Use Of Pressure Swing Adsorption Technology To Inert Sealed Mine Areas With Nitrogen - Preprint 09-137

Trevits, M. A.
Organization: Society for Mining, Metallurgy & Exploration
Pages: 4
Publication Date: Jan 1, 2009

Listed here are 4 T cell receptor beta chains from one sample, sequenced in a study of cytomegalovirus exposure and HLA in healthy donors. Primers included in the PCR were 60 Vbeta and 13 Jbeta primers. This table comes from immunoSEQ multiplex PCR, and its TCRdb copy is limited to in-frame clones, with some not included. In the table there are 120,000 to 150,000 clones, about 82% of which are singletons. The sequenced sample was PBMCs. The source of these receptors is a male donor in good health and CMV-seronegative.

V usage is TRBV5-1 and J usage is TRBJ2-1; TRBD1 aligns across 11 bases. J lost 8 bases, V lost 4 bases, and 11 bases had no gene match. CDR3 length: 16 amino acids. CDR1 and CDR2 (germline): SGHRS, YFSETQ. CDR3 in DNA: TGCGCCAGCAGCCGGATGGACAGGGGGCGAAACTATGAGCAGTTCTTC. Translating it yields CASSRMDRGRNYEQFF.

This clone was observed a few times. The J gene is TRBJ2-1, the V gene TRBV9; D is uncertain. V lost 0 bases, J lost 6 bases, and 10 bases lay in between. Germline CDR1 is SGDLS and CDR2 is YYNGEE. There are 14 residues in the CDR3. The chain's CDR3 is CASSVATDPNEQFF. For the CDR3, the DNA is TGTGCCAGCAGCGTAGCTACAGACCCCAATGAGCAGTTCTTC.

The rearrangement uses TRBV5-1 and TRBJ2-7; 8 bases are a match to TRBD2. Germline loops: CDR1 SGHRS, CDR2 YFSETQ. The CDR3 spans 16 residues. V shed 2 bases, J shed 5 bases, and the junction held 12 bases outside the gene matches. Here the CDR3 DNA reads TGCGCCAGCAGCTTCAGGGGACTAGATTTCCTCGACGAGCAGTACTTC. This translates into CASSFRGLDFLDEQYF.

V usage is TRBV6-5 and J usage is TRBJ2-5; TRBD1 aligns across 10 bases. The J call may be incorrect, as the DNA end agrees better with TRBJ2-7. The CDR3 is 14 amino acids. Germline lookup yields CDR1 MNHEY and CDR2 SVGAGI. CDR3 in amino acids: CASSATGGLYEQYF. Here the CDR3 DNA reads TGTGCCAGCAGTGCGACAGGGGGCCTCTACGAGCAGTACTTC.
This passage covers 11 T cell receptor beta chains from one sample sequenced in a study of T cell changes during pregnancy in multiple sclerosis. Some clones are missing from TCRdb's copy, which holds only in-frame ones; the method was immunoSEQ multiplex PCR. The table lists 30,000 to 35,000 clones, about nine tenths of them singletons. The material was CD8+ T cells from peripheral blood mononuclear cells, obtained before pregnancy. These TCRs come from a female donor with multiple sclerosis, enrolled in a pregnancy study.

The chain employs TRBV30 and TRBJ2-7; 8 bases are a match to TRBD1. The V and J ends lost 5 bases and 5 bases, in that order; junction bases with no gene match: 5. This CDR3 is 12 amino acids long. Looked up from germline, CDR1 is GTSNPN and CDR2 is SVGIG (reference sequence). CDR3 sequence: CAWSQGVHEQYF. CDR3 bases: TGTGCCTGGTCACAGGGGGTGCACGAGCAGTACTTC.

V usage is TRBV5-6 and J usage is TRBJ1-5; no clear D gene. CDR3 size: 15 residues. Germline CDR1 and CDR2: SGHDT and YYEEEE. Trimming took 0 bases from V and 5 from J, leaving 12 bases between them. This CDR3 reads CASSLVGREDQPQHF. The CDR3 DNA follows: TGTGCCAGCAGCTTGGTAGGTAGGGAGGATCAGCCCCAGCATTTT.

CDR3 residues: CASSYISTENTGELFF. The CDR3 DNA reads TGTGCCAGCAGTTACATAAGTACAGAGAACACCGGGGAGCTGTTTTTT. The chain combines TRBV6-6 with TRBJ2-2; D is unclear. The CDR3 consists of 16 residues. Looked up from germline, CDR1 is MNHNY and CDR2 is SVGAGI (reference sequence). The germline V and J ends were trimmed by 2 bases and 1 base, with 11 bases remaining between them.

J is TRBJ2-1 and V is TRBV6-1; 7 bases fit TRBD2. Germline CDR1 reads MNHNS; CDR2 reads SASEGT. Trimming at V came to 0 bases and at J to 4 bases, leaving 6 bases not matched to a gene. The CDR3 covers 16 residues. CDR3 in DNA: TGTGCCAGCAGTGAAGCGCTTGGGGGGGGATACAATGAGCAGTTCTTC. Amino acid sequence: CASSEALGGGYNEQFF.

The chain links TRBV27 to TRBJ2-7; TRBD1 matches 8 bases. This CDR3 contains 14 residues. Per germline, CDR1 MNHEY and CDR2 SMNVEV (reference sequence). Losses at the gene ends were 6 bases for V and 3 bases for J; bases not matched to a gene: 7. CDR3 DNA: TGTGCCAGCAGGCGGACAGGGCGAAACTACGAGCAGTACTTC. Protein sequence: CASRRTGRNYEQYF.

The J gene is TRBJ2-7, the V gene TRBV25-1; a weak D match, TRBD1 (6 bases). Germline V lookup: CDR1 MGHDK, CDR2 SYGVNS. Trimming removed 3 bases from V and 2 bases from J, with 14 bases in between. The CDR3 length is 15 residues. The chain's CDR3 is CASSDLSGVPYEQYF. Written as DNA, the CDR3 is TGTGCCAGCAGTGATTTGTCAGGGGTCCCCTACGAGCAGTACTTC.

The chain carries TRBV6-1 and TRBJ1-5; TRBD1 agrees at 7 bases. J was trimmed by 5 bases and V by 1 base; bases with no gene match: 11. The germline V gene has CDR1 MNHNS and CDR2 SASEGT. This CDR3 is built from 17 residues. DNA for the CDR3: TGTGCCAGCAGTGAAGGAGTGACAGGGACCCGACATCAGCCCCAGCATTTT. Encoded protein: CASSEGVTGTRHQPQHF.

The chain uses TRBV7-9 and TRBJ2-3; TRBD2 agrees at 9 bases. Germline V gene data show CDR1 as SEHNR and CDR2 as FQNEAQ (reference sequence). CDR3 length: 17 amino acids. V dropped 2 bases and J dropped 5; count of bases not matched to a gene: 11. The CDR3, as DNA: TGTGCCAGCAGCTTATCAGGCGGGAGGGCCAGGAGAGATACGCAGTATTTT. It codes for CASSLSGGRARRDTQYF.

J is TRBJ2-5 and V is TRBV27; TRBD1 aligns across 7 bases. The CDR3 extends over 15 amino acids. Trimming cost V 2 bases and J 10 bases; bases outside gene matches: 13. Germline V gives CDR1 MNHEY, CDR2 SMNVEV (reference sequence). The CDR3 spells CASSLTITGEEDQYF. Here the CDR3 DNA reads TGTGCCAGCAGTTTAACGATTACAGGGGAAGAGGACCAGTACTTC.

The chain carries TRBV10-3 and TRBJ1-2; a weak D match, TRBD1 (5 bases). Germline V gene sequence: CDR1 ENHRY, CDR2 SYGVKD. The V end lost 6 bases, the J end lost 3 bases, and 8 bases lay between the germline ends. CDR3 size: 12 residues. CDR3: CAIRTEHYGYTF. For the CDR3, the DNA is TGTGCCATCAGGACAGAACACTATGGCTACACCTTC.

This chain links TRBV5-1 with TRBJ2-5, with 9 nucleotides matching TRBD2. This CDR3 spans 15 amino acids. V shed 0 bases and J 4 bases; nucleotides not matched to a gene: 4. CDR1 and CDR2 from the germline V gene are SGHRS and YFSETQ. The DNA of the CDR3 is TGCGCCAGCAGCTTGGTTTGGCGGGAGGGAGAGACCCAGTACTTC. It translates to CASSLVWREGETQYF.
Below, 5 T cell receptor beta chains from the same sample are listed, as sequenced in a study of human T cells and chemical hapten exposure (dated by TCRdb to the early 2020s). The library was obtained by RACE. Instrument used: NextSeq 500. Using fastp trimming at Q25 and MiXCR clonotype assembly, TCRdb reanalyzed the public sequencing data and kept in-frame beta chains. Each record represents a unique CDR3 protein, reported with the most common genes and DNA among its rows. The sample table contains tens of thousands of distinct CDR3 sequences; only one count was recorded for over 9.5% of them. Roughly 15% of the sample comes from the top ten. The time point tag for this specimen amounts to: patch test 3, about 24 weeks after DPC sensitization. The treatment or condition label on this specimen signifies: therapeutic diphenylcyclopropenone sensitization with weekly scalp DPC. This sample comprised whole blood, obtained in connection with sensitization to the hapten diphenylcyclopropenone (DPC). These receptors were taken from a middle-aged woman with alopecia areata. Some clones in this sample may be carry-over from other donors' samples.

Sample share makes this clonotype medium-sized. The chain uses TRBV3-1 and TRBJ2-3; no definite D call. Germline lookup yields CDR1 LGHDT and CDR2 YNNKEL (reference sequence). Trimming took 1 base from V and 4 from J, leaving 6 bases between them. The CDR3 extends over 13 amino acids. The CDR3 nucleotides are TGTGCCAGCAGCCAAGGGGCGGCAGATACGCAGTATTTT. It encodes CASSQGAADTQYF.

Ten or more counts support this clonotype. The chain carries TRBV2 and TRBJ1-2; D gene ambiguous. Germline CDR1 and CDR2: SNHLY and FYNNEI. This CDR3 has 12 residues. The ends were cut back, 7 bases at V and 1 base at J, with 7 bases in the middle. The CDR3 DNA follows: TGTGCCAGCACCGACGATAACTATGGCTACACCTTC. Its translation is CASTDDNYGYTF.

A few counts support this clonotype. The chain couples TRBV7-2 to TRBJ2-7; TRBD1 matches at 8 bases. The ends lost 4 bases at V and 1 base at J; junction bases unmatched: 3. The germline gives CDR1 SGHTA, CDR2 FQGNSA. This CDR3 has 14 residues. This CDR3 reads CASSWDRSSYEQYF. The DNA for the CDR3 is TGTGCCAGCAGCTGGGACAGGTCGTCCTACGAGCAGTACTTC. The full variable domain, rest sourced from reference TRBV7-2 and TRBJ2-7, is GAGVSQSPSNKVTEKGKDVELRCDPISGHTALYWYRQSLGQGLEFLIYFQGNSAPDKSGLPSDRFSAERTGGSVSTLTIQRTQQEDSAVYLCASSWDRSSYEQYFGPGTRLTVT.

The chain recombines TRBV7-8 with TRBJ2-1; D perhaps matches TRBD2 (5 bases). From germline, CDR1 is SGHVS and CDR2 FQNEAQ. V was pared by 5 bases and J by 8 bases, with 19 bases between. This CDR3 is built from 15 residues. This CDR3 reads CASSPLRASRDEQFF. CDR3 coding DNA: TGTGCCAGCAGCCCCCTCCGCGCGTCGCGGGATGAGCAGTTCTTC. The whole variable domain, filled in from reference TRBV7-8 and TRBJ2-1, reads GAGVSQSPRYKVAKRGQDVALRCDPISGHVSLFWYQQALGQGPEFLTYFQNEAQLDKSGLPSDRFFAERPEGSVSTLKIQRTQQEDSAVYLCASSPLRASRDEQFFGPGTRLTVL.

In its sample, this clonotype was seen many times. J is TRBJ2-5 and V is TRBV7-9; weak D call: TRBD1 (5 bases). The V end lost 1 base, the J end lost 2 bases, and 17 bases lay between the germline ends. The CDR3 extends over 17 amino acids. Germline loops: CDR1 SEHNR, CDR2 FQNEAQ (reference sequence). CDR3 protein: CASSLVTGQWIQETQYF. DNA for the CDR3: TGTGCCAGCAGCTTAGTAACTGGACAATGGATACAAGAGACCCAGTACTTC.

Mine seals are used in underground coal mines throughout the United States to isolate abandoned mining areas from the active mine workings. The objective of adding inert gas to a sealed mine area is to quickly reduce the oxygen concentration in the sealed area to a level that will not support combustion. In the US, this process is typically conducted from the ground surface and because surface-to-mine access is constrained by so many variables, it is very difficult to provide a source of inert gas to the place where it is needed underground. To alleviate this problem On Site Gas Systems, under a NIOSH contract, built a nitrogen (N2) generation plant that operates in the underground environment. The purpose of this work was to create a reliable in-mine mobile plant that would extract N2 gas from the mine atmosphere and use the gas to create and maintain a safe sealed mine area. The plant is based on a novel design using pressure swing adsorption technology and is sized to fit on a standard shield car or mine dolly for easy transport in and around an underground coal mine. The plant is capable of producing about 900 scf/min of N2 gas at ambient mine conditions. After an exhaustive series of laboratory tests, the plant was field tested at the NIOSH Safety Research Coal Mine (SRCM) where a portion of the mine was sealed and rendered inert. During the test, the movement of the injected gas was monitored at several underground points to observe the progress and extent of the inerting process. This paper describes the plant design and the results of the field test at the SRCM. Disclaimer: The findings and conclusions in this report are those of the authors and do not necessarily represent the views of NIOSH.
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